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Five Baader-Meinhof guerrillas had been holding 11 people hostage, including the German ambassador to Sweden, for almost 12 hours.
Shortly before midnight, a cache of dynamite detonated, setting the building on fire. Staff in the embassy could be seen at the windows, calling for help.
Two hostages shot dead
Journalist Roger Schoter described the scene as one of "turmoil and confusion".
"From what we can see the entire first floor of the embassy is ablaze," he said. "Flames are shooting out of the windows."
The extent of the injuries suffered by those inside the embassy is still not clear, although at least one of the guerrillas is believed to have died.
The group are thought to have shot dead two of the hostages, both attachés at the embassy, during the 11-hour siege.
Military attaché Colonel Andreas von Mirbach died soon after the embassy was seized. The economics attaché, Heinz Hallagaart, was also shot shortly before the blaze which destroyed the four-storey building.
The guerrilla group were demanding the release of the 26 Baader-Meinhof group members currently in prison in Germany.
Among them are four of the founders of the group: Gudrun Ensslin, Andreas Baader, Ulrike Meinhof and Jan-Karl Raspe, due to go on trial in Stuttgart next month.
The German government were anxious to avoid a second humiliation after being forced to release five Baader-Meinhof prisoners in exchange for the kidnapped opposition leader Peter Lorenz two months ago, and refused the demands point-blank.
The Swedish justice minister, Lennart Gerjer, was given the task of breaking the news to those inside the embassy.
"They could not believe this," he said. "We told them the only realistic thing they could do was to leave the country, and the Swedish government was prepared to help them do this on condition they released their hostages."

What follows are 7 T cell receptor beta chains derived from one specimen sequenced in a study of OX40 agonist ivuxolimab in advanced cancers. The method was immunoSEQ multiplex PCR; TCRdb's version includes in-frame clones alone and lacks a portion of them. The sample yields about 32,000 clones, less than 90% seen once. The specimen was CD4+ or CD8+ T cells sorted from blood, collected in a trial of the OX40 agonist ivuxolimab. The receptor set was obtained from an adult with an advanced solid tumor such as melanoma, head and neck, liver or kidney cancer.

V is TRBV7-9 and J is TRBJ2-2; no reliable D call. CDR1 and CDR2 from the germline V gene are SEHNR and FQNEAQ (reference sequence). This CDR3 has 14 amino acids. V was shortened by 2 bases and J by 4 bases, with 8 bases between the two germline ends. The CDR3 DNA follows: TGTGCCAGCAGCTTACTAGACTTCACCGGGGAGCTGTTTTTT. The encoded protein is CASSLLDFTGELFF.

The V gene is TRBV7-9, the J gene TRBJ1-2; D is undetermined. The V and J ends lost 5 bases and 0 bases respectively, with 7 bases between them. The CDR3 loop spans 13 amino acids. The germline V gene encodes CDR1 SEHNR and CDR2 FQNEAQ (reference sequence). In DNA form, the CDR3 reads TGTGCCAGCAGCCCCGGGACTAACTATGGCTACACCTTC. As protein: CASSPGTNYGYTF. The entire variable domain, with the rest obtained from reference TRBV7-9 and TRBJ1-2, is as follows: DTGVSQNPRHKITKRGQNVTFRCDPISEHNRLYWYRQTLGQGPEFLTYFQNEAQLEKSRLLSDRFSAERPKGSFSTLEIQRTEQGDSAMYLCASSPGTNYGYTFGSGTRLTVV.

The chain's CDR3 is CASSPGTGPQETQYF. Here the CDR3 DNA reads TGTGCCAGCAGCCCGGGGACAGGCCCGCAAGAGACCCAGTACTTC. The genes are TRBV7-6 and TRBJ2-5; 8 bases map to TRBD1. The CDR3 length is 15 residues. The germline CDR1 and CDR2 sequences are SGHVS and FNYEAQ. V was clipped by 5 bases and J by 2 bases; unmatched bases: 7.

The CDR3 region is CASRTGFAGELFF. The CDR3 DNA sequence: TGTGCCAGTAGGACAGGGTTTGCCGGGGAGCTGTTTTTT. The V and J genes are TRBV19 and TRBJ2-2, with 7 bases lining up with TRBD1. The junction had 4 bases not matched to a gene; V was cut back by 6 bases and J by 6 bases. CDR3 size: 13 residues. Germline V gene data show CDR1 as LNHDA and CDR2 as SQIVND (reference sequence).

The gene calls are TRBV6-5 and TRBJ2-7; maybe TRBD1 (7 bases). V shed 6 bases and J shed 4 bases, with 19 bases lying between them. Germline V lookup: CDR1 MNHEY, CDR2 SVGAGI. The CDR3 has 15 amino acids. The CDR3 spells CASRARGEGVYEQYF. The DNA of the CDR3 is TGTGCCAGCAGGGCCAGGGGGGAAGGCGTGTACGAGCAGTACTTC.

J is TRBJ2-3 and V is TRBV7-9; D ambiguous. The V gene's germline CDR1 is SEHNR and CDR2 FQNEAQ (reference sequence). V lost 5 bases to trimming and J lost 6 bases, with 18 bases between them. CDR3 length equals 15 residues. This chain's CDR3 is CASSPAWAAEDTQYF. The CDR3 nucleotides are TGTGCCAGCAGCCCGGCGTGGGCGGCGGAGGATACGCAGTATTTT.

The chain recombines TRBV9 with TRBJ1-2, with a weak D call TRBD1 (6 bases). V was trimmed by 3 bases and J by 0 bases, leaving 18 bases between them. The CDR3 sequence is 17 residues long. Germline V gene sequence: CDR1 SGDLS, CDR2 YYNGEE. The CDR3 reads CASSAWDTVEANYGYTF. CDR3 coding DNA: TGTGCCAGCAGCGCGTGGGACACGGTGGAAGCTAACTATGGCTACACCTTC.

Immediately after the explosion, police said most of the guerrillas, gave up without a fight. At least one is said to be critically injured.
Four of the five Baader-Meinhof members were immediately deported back to West Germany. The fifth was too badly injured to be moved, and later died in hospital.
The German ambassador and the remaining nine hostages escaped from the embassy, most with only light injuries.
The trial of the 26 Baader-Meinhof prisoners began in 1976 and lasted almost two years in all, the longest and most expensive trial in West German history.
Three of the four main defendants were sentenced to life imprisonment. The fourth, Ulrike Meinhof, committed suicide in prison during the trial.
The other three hardliners also committed suicide in 1977, bringing to an end the "German Autumn", in which the country was gripped by a series of terrorist attacks.
The Baader-Meinhof gang continued to be active until the early 1990s, when it was finally disbanded.
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